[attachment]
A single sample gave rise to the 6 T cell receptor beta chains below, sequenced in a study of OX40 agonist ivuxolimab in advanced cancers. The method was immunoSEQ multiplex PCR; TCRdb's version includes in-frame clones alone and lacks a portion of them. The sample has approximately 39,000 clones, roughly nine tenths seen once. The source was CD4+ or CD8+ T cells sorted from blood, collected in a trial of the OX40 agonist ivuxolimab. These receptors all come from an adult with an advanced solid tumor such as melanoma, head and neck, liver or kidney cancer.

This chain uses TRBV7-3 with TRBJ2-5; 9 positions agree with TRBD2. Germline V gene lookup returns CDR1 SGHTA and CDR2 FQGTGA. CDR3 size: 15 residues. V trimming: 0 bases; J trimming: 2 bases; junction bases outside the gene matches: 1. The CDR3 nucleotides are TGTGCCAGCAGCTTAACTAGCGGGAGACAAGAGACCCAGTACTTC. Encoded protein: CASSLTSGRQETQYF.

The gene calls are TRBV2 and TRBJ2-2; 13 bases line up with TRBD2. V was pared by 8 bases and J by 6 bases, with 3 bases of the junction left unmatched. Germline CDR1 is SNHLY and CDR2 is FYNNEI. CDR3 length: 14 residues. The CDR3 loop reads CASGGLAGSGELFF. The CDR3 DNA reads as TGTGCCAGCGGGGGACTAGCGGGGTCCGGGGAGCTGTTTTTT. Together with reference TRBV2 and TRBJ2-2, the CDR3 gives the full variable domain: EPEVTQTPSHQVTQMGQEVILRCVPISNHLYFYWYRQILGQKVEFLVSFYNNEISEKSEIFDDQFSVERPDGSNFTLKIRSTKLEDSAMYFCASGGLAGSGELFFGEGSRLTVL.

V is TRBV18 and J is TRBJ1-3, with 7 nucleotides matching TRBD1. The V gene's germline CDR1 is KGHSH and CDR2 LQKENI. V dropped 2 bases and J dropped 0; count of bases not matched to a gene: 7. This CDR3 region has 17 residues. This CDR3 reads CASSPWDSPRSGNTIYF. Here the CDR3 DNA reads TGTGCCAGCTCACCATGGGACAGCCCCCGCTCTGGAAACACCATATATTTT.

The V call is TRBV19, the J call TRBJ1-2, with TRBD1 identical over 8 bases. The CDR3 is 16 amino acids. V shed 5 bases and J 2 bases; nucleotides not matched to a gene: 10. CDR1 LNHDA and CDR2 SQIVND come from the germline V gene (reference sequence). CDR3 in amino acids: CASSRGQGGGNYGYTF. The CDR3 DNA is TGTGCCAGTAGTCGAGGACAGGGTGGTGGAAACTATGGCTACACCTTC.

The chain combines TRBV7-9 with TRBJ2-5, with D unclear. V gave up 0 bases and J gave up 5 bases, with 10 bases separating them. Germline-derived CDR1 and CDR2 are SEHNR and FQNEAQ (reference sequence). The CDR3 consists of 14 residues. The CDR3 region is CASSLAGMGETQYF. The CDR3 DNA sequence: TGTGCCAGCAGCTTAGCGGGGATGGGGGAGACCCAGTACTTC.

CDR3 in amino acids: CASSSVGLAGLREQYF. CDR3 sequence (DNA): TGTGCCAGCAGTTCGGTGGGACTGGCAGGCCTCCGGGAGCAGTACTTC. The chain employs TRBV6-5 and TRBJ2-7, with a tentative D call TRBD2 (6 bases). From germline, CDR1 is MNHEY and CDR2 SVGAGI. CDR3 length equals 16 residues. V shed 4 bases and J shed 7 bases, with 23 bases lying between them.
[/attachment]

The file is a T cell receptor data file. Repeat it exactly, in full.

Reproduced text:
A single sample gave rise to the 6 T cell receptor beta chains below, sequenced in a study of OX40 agonist ivuxolimab in advanced cancers. The method was immunoSEQ multiplex PCR; TCRdb's version includes in-frame clones alone and lacks a portion of them. The sample has approximately 39,000 clones, roughly nine tenths seen once. The source was CD4+ or CD8+ T cells sorted from blood, collected in a trial of the OX40 agonist ivuxolimab. These receptors all come from an adult with an advanced solid tumor such as melanoma, head and neck, liver or kidney cancer.

This chain uses TRBV7-3 with TRBJ2-5; 9 positions agree with TRBD2. Germline V gene lookup returns CDR1 SGHTA and CDR2 FQGTGA. CDR3 size: 15 residues. V trimming: 0 bases; J trimming: 2 bases; junction bases outside the gene matches: 1. The CDR3 nucleotides are TGTGCCAGCAGCTTAACTAGCGGGAGACAAGAGACCCAGTACTTC. Encoded protein: CASSLTSGRQETQYF.

The gene calls are TRBV2 and TRBJ2-2; 13 bases line up with TRBD2. V was pared by 8 bases and J by 6 bases, with 3 bases of the junction left unmatched. Germline CDR1 is SNHLY and CDR2 is FYNNEI. CDR3 length: 14 residues. The CDR3 loop reads CASGGLAGSGELFF. The CDR3 DNA reads as TGTGCCAGCGGGGGACTAGCGGGGTCCGGGGAGCTGTTTTTT. Together with reference TRBV2 and TRBJ2-2, the CDR3 gives the full variable domain: EPEVTQTPSHQVTQMGQEVILRCVPISNHLYFYWYRQILGQKVEFLVSFYNNEISEKSEIFDDQFSVERPDGSNFTLKIRSTKLEDSAMYFCASGGLAGSGELFFGEGSRLTVL.

V is TRBV18 and J is TRBJ1-3, with 7 nucleotides matching TRBD1. The V gene's germline CDR1 is KGHSH and CDR2 LQKENI. V dropped 2 bases and J dropped 0; count of bases not matched to a gene: 7. This CDR3 region has 17 residues. This CDR3 reads CASSPWDSPRSGNTIYF. Here the CDR3 DNA reads TGTGCCAGCTCACCATGGGACAGCCCCCGCTCTGGAAACACCATATATTTT.

The V call is TRBV19, the J call TRBJ1-2, with TRBD1 identical over 8 bases. The CDR3 is 16 amino acids. V shed 5 bases and J 2 bases; nucleotides not matched to a gene: 10. CDR1 LNHDA and CDR2 SQIVND come from the germline V gene (reference sequence). CDR3 in amino acids: CASSRGQGGGNYGYTF. The CDR3 DNA is TGTGCCAGTAGTCGAGGACAGGGTGGTGGAAACTATGGCTACACCTTC.

The chain combines TRBV7-9 with TRBJ2-5, with D unclear. V gave up 0 bases and J gave up 5 bases, with 10 bases separating them. Germline-derived CDR1 and CDR2 are SEHNR and FQNEAQ (reference sequence). The CDR3 consists of 14 residues. The CDR3 region is CASSLAGMGETQYF. The CDR3 DNA sequence: TGTGCCAGCAGCTTAGCGGGGATGGGGGAGACCCAGTACTTC.

CDR3 in amino acids: CASSSVGLAGLREQYF. CDR3 sequence (DNA): TGTGCCAGCAGTTCGGTGGGACTGGCAGGCCTCCGGGAGCAGTACTTC. The chain employs TRBV6-5 and TRBJ2-7, with a tentative D call TRBD2 (6 bases). From germline, CDR1 is MNHEY and CDR2 SVGAGI. CDR3 length equals 16 residues. V shed 4 bases and J shed 7 bases, with 23 bases lying between them.